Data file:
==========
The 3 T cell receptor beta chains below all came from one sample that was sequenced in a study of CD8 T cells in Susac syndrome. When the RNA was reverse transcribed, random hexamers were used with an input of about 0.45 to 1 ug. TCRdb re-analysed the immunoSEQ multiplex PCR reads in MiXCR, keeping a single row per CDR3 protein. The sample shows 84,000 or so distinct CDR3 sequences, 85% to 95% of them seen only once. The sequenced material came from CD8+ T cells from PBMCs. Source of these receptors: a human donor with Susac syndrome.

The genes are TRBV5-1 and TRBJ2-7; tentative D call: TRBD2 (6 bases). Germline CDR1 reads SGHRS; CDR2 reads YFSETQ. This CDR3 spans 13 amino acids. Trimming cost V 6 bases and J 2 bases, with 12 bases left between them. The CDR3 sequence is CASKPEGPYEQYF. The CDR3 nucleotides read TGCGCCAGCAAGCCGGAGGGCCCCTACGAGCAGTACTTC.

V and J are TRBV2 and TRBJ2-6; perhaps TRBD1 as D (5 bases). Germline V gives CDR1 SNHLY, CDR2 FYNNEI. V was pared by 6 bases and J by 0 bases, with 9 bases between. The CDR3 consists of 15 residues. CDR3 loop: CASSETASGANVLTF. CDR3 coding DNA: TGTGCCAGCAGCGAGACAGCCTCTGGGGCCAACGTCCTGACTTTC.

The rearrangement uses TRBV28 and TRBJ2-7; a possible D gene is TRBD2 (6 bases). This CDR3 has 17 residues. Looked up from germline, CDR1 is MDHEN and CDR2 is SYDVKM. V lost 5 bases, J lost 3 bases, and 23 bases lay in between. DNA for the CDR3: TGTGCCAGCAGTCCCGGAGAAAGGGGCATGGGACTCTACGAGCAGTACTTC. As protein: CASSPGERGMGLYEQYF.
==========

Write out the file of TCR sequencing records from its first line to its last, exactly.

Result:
The 3 T cell receptor beta chains below all came from one sample that was sequenced in a study of CD8 T cells in Susac syndrome. When the RNA was reverse transcribed, random hexamers were used with an input of about 0.45 to 1 ug. TCRdb re-analysed the immunoSEQ multiplex PCR reads in MiXCR, keeping a single row per CDR3 protein. The sample shows 84,000 or so distinct CDR3 sequences, 85% to 95% of them seen only once. The sequenced material came from CD8+ T cells from PBMCs. Source of these receptors: a human donor with Susac syndrome.

The genes are TRBV5-1 and TRBJ2-7; tentative D call: TRBD2 (6 bases). Germline CDR1 reads SGHRS; CDR2 reads YFSETQ. This CDR3 spans 13 amino acids. Trimming cost V 6 bases and J 2 bases, with 12 bases left between them. The CDR3 sequence is CASKPEGPYEQYF. The CDR3 nucleotides read TGCGCCAGCAAGCCGGAGGGCCCCTACGAGCAGTACTTC.

V and J are TRBV2 and TRBJ2-6; perhaps TRBD1 as D (5 bases). Germline V gives CDR1 SNHLY, CDR2 FYNNEI. V was pared by 6 bases and J by 0 bases, with 9 bases between. The CDR3 consists of 15 residues. CDR3 loop: CASSETASGANVLTF. CDR3 coding DNA: TGTGCCAGCAGCGAGACAGCCTCTGGGGCCAACGTCCTGACTTTC.

The rearrangement uses TRBV28 and TRBJ2-7; a possible D gene is TRBD2 (6 bases). This CDR3 has 17 residues. Looked up from germline, CDR1 is MDHEN and CDR2 is SYDVKM. V lost 5 bases, J lost 3 bases, and 23 bases lay in between. DNA for the CDR3: TGTGCCAGCAGTCCCGGAGAAAGGGGCATGGGACTCTACGAGCAGTACTTC. As protein: CASSPGERGMGLYEQYF.